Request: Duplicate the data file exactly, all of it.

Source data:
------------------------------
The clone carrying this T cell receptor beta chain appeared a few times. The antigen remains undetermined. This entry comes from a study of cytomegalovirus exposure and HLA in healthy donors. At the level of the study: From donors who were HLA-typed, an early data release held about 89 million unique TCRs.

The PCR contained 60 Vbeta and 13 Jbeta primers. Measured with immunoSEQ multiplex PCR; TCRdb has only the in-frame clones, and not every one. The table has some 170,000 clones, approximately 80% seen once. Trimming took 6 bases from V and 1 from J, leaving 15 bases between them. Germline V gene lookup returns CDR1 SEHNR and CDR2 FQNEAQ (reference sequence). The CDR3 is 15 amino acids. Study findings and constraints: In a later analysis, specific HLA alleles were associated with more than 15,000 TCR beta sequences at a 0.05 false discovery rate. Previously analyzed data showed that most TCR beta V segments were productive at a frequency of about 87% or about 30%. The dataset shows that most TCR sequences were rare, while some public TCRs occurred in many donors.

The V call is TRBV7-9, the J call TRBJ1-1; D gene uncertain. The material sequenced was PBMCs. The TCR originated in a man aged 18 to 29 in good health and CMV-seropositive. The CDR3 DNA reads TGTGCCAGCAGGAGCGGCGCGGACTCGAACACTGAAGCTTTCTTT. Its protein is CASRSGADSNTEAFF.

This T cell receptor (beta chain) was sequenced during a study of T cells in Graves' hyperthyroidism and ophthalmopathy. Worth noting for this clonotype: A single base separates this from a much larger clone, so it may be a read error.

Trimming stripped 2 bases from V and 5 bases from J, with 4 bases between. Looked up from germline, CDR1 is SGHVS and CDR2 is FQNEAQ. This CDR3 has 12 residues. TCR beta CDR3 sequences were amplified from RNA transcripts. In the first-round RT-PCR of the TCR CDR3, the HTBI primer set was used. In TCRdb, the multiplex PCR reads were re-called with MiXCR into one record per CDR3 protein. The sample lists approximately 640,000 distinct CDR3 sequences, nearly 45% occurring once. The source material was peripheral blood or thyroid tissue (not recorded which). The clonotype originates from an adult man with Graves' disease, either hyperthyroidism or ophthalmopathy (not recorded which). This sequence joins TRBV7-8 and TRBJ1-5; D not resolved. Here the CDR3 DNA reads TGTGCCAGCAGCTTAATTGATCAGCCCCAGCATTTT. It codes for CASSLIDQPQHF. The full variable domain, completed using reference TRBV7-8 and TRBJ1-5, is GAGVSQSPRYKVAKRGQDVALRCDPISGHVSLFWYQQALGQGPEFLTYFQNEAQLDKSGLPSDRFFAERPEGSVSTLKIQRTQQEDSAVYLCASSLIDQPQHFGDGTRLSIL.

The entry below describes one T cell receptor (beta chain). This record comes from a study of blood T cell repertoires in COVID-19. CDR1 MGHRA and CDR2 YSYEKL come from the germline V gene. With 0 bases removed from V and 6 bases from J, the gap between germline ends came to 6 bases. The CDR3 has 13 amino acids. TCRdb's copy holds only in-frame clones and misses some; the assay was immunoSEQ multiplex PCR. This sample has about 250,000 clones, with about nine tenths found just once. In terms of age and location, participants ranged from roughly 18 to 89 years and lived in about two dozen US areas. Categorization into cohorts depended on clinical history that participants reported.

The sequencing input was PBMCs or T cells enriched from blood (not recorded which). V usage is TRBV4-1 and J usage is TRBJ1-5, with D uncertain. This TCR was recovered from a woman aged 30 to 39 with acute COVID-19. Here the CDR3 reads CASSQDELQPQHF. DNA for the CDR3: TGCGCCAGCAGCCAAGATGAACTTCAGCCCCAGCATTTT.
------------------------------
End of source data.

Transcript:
The clone carrying this T cell receptor beta chain appeared a few times. The antigen remains undetermined. This entry comes from a study of cytomegalovirus exposure and HLA in healthy donors. At the level of the study: From donors who were HLA-typed, an early data release held about 89 million unique TCRs.

The PCR contained 60 Vbeta and 13 Jbeta primers. Measured with immunoSEQ multiplex PCR; TCRdb has only the in-frame clones, and not every one. The table has some 170,000 clones, approximately 80% seen once. Trimming took 6 bases from V and 1 from J, leaving 15 bases between them. Germline V gene lookup returns CDR1 SEHNR and CDR2 FQNEAQ (reference sequence). The CDR3 is 15 amino acids. Study findings and constraints: In a later analysis, specific HLA alleles were associated with more than 15,000 TCR beta sequences at a 0.05 false discovery rate. Previously analyzed data showed that most TCR beta V segments were productive at a frequency of about 87% or about 30%. The dataset shows that most TCR sequences were rare, while some public TCRs occurred in many donors.

The V call is TRBV7-9, the J call TRBJ1-1; D gene uncertain. The material sequenced was PBMCs. The TCR originated in a man aged 18 to 29 in good health and CMV-seropositive. The CDR3 DNA reads TGTGCCAGCAGGAGCGGCGCGGACTCGAACACTGAAGCTTTCTTT. Its protein is CASRSGADSNTEAFF.

This T cell receptor (beta chain) was sequenced during a study of T cells in Graves' hyperthyroidism and ophthalmopathy. Worth noting for this clonotype: A single base separates this from a much larger clone, so it may be a read error.

Trimming stripped 2 bases from V and 5 bases from J, with 4 bases between. Looked up from germline, CDR1 is SGHVS and CDR2 is FQNEAQ. This CDR3 has 12 residues. TCR beta CDR3 sequences were amplified from RNA transcripts. In the first-round RT-PCR of the TCR CDR3, the HTBI primer set was used. In TCRdb, the multiplex PCR reads were re-called with MiXCR into one record per CDR3 protein. The sample lists approximately 640,000 distinct CDR3 sequences, nearly 45% occurring once. The source material was peripheral blood or thyroid tissue (not recorded which). The clonotype originates from an adult man with Graves' disease, either hyperthyroidism or ophthalmopathy (not recorded which). This sequence joins TRBV7-8 and TRBJ1-5; D not resolved. Here the CDR3 DNA reads TGTGCCAGCAGCTTAATTGATCAGCCCCAGCATTTT. It codes for CASSLIDQPQHF. The full variable domain, completed using reference TRBV7-8 and TRBJ1-5, is GAGVSQSPRYKVAKRGQDVALRCDPISGHVSLFWYQQALGQGPEFLTYFQNEAQLDKSGLPSDRFFAERPEGSVSTLKIQRTQQEDSAVYLCASSLIDQPQHFGDGTRLSIL.

The entry below describes one T cell receptor (beta chain). This record comes from a study of blood T cell repertoires in COVID-19. CDR1 MGHRA and CDR2 YSYEKL come from the germline V gene. With 0 bases removed from V and 6 bases from J, the gap between germline ends came to 6 bases. The CDR3 has 13 amino acids. TCRdb's copy holds only in-frame clones and misses some; the assay was immunoSEQ multiplex PCR. This sample has about 250,000 clones, with about nine tenths found just once. In terms of age and location, participants ranged from roughly 18 to 89 years and lived in about two dozen US areas. Categorization into cohorts depended on clinical history that participants reported.

The sequencing input was PBMCs or T cells enriched from blood (not recorded which). V usage is TRBV4-1 and J usage is TRBJ1-5, with D uncertain. This TCR was recovered from a woman aged 30 to 39 with acute COVID-19. Here the CDR3 reads CASSQDELQPQHF. DNA for the CDR3: TGCGCCAGCAGCCAAGATGAACTTCAGCCCCAGCATTTT.